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Publication numberUS4450006 A
Publication typeGrant
Application numberUS 06/313,671
Publication dateMay 22, 1984
Filing dateOct 21, 1981
Priority dateOct 22, 1980
Fee statusLapsed
Publication number06313671, 313671, US 4450006 A, US 4450006A, US-A-4450006, US4450006 A, US4450006A
InventorsNorioki Uyehara, Susumu Abe, Yasuhiro Kimura
Original AssigneeNorioki Uyehara, Susumu Abe, Yasuhiro Kimura
Export CitationBiBTeX, EndNote, RefMan
External Links: USPTO, USPTO Assignment, Espacenet
Martensitic stainless steel
US 4450006 A
Disclosed is an improved martensitic stainless steel, which essentially consisting of 0.15 to 0.50% of C, 0.01 to 0.50% of Si, 0.30 to 2.0% of Mn, 1.0 to 3.0% of Cu, up to 0.20% of Ni, 13.0 to 17.0% of Cr and 0.02 to 0.10% of N, and the balance being Fe and inevitable impurities. The stainless steel can be easily cold pressed as annealed and acquires a high strength when heat treated. Corrosion resistance of the steel is equal to or better than that of a conventional martensitic steel.
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What is claimed is:
1. A martensitic stainless steel of high mechanical strength and suitable for processing by cold pressing, which steel consist of 0.20 to 0.50% of C, 0.01 to 0.50% of Si, 0.30 to 2.0% of Mn, 1.0 to 3.0% of Cu, up to 0.20% of Ni, 13.0 to 17.0% of Cr and 0.02 to 0.10% of N, and the balance being Fe and inevitable impurities.
2. A martensitic stainless steel of claim 1, wherein the steel further contains 0.50 to 3.0% of Mo.
3. A martensitic stainless steel of claim 1, wherein the steel further contains 0.01 to 0.10% of at least one member of Ta, Nb, Ti and Zr.
4. A martensitic stainless steel of claim 1, wherein the steel further contains 0.001 to 0.10% of a rare earth metal or metals.
5. A martensitic stainless steel of claim 1, wherein the steel further contains 0.001 to 0.01% of Ca.

1. Field of Invention

The present invention relates to an improved martensitic stainless steel, which can be processed by cold pressing and exhibits a high strength when heat treated.

2. State of the Art

Certain kinds of austenitic, ferritic and martensitic stainless steels are used for production of screws by cold pressing or heading. Some steelmarks are standardized in JIS, and as the martensitic stainless steel, SUS 410 is the most popular one.

In order to enhancing the efficiency of screwing, particularly in the fields of building and automobile production, it is getting more popular to use self-tapping screws which require prepared hole but no tapping because they tap when drove, and self-drilling screws which can even prepare holes simultaneously with tapping. To enable the self-tapping and the self-drilling, the screw should have a high mechanical strength. Conventional steels such as the above mentioned SUS 410 are not competent to these types of use.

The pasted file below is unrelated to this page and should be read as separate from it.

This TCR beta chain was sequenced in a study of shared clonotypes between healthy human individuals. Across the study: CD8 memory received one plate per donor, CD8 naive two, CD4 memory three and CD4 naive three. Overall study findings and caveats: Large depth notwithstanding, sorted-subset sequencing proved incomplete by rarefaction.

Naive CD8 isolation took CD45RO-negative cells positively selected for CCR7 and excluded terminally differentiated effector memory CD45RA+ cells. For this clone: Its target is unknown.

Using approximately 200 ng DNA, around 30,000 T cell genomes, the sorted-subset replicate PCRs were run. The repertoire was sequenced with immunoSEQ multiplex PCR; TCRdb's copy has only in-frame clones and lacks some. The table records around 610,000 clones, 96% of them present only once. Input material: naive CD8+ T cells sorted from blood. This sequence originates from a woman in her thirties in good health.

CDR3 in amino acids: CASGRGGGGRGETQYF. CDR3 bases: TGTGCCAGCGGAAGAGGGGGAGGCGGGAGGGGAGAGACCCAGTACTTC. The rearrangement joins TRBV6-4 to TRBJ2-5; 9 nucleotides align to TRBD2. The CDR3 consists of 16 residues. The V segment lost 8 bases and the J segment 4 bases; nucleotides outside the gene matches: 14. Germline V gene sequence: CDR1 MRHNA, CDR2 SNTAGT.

Accordingly, there has been a demand for stainless steels of high strength. In general, however, it is a common knowledge that increase of mechanical strength of stainless steels inevitably impairs workability and corrosion resistance thereof.


An object of the present invention is to provide a martensitic stainless steel which has a good workability to enable cold pressing but exhibits a high strength after being heat treated so as to stand up to self-tapping and self-drilling.

Another object of this invention is to provide a martensitic stainless steel having not only the above noted physical properties but also corrosion resistance not at all inferior to that of conventional stainless steels.


FIG. 1 consists of a profile of a screw made of the martensitic stainless steel according to the present invention, and a graph showing hardness-distribution over various parts of the screw in comparison with that of the screw made of a conventional steel.

FIG. 2 is a bar graph showing the workability in cold pressing of the present steel expressed by the tool lives in production of the screws, compared with those of the conventional steel.


The martensitic stainless steel of high strength for processing by cold pressing according to the present invention has an alloy composition consist essentially of 0.15 to 0.50% of C, 0.01 to 0.50% of Si, 0.3 to 2.0% of Mn, 1.0 to 3.0% of Cu, up to 0.20% of Ni, 13.0 to 17.0% of Cr and 0.02 to 0.10% of N, and the balance being Fe and inevitable impurities.

The roles of the above noted alloying elements and the significance of the contents thereof will be explained below:

C: 0.15 to 0.50%

Carbon is essential for formation of martensitic structure and carbides to increase the hardness and the strength after hardening and tempering. To ensure the hardness and the strength not lower than those of SUS 410, carbon should be contained in an amount of 0.15% or more. Carbon content higher than 0.50% decreases the workability in cold pressing and corrosionresistance. Preferable range is from 0.20 to 0.30%.

Si: 0.01 to 0.50%

Silicon is added as deoxidizing and desulfurizing agent at the time of preparing the steel, and remains therein.

Because it forms δ-ferrite and impairs the hardness and the strength,content of Si must be at highest 0.50%.